Study reveals decline in Nainital's green cover, recommends rainwater harvesting 

The scholars and experts who were involved in the study stated that in the current scenario, a rainwater harvesting structure is necessary to meet up the water shortages in hilly regions. 

Published: 06th September 2020 08:48 PM  |   Last Updated: 06th September 2020 10:08 PM   |  A+A-

Rainwater harvesting

Representational Image

Express News Service

DEHRADUN:  A study by Dehradun based Centre for Ecology Development and Research (CEDAR), Indian Institute of Technology, Roorkee and Forest Research Institute, Dehradun has revealed that the green cover in Nainital landscape has declined by 100 hectares (8.6%) in last three decades. Lead by Palash Raghava, the study outlines the importance of rainwater harvesting structures on hotels and residential buildings which can help in lessening down the stress during peak season on the Naini lake, the primary source of water for supply for the hill town. 

Dr Vishal Singh, Director of Dehradun based Centre for Ecology Development and Research (CEDAR) commenting on the issue said, "Increase in built up area and decreasing forest cover is worrisome. Nainital is highly landslide prone and falls in zone IV of Seismic Zone Map. The population of the town has increased five folds since 1901, as this preliminary analysis points out the built up area has doubled in the last 3 decades.  Restrictions imposed on vulnerable slopes have been blatantly flouted, even the directives of the apex court of the country have failed to deal with building mafia involved destruction of Nainital. If this trend is allowed to continue and strict mitigation measures are not taken immediately, horrific loss of life and property may occur - threatening the very existence of the beautiful town."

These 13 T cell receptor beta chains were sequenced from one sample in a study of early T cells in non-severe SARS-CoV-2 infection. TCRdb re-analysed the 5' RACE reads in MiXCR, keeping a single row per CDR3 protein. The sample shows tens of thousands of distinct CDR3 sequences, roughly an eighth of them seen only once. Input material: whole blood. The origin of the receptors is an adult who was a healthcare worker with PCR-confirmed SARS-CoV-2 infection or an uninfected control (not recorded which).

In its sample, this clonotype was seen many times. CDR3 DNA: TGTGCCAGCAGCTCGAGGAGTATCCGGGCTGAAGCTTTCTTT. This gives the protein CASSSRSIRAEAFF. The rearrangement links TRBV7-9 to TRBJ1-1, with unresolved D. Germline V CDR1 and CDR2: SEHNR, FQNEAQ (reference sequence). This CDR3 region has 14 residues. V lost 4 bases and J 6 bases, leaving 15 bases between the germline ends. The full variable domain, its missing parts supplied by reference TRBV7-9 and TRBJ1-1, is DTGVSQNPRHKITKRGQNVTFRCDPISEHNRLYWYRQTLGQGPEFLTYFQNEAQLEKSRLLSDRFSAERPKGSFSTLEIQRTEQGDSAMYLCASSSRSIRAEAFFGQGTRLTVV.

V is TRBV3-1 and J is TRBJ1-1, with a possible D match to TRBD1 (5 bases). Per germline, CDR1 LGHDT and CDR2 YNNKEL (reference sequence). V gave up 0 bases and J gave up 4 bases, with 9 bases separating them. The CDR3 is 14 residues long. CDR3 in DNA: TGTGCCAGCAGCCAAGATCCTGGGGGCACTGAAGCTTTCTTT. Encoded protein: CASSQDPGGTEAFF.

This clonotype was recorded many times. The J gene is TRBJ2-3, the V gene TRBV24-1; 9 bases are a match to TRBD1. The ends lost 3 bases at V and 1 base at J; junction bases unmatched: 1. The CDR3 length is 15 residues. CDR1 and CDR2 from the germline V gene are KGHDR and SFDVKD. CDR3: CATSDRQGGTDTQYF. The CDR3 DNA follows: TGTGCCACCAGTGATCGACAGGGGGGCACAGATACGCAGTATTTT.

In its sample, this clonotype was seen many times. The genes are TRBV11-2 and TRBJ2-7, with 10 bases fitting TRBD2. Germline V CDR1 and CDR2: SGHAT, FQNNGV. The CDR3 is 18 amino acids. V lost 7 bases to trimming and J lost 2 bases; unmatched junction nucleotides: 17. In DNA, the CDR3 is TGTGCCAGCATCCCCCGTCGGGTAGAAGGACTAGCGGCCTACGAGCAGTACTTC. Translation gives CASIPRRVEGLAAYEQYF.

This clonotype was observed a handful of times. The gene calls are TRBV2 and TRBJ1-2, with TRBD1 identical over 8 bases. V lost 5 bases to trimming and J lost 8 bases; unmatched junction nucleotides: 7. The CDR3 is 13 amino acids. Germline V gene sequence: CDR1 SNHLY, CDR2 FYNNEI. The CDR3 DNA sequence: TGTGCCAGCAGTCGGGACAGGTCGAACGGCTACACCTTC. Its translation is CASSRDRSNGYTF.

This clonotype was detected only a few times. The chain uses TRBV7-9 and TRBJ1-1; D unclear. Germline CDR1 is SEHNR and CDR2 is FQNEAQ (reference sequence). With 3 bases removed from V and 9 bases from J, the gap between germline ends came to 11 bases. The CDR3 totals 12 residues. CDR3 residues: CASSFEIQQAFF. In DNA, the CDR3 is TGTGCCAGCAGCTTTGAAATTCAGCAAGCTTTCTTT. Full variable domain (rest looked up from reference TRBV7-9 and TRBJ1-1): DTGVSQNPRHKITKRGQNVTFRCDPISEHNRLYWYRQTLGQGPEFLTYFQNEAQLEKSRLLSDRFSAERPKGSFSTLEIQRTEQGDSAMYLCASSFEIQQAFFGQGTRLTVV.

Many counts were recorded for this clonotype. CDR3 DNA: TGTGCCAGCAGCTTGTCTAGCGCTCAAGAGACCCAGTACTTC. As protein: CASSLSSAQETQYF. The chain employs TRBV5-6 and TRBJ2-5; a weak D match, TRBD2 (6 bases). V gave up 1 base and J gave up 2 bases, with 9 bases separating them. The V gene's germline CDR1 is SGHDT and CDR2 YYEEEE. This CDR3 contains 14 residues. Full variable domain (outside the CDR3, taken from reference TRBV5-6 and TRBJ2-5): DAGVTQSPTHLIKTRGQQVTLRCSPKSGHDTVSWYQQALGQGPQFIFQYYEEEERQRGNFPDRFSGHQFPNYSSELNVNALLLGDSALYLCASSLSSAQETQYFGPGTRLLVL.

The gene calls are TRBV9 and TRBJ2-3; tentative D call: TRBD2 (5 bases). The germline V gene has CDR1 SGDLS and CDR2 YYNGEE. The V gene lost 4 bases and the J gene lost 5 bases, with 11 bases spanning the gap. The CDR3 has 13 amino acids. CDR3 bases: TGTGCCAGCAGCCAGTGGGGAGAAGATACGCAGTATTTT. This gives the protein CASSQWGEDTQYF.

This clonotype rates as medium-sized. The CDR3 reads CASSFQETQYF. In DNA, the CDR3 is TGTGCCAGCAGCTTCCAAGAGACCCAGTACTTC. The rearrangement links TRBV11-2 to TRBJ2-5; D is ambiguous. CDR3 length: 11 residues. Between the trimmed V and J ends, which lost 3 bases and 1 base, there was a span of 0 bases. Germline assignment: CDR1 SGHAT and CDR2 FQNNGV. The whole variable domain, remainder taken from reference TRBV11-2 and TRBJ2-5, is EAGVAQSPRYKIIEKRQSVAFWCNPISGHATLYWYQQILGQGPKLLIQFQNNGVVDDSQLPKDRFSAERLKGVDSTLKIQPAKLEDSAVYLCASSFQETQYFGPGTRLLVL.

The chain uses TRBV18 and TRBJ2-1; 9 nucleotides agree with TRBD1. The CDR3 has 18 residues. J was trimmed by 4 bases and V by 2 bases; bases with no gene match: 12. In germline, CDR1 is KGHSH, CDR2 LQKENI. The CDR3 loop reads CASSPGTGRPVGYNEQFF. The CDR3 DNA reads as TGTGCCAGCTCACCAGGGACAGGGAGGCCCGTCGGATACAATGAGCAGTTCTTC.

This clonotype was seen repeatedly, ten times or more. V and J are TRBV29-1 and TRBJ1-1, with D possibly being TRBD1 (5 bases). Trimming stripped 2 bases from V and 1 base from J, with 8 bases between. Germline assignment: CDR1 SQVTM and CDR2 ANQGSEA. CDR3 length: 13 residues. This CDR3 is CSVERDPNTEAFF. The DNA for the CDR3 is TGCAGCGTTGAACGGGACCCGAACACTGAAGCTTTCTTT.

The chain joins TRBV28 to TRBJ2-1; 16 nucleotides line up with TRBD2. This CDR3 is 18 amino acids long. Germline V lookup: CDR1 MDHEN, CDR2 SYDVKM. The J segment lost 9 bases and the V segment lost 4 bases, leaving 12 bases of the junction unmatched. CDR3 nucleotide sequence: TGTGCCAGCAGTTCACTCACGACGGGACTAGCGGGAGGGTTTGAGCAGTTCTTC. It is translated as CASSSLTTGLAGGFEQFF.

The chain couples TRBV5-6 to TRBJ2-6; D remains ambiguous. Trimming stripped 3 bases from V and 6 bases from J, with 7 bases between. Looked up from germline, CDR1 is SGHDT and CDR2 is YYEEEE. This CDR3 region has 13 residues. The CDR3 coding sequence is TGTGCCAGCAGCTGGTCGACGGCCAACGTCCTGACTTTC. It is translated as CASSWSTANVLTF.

Earlier in 2017, the water levels of the lake dipped unprecedented 18-feet below zero mark (which is the optimum water level of the lake) in the summers raising alarm. One of the main reasons behind this reduction of green cover has been identified as concretization of the town. 

"The rapid growth of population, tourism influx, and the development of the town as Tourist Hill Town has increased the built up area. In this period, rapid urbanization, as well as anthropogenic activities such as the construction of roads, parking areas, hotels, schools, and recreational sites, has contributed to an increment of the Built-Up area and making the town susceptible to landslides," the study stated. 

According to the study, which was funded union Ministry of Jal Shakti, the green cover in Nainital town spanning around 12.19 square kilometres stood 56.86% of the total area in the year 1990, 60.75% in 2000, 59.74% in 2010 and 48.25% in 2020. 

This implies that the green cover had increased between 1990-2000 but between two decades 2000-
2010, 2010-2020, the share percentage has declined.

The scholars and experts who were involved in the study stated that in the current scenario, a rainwater harvesting structure is necessary to meet up the water shortages in hilly regions. 

"We should focus on 'Catch the Rain' programme of the government of India which entails water harvesting. The Rainwater Harvesting (RWH) structures can make the hill town sustainable in terms of water conservation and can help the authorities to maintain the lake level throughout the year," added Vishal Singh. 

The study titled 'Impact of Urbanisation on Water Resources & Opportunity of RWH (Rain Water Harvesting) Structure in Nainital' aims to understand the relationship between urbanization growth and surface run-off generation, thus to explore the scope of rainwater harvesting potential in the study area of Nainital. 

The study added that the rapid urbanization due to increased population, tourism, growth in infrastructure facilities has made the town susceptible to the risks of change in climatic conditions. 

"The current challenge in this century is to control the shortage of water through Rainwater Harvesting Structure and making it sustainable as well as viable for the end-users. The study projects combine the approach of Remote Sensing technology and Geospatial techniques to understand the change in Land Use/Land Cover pattern of the tourist town Nainital between the years 1990 to 2020, " said Dr Anvita Pandey, on of the experts involved in the study.

The study said that water insecurity in the Himalayan regions has made the introduction of rain water harvesting (RWH) structures prominent in the Himalayan states. 

"RWH structures can be installed at hotels, commercial buildings making them self-reliant in the hill town of Nainital, it will help in maintaining the lake level as stored water can be used for general purposes," stated the study. 

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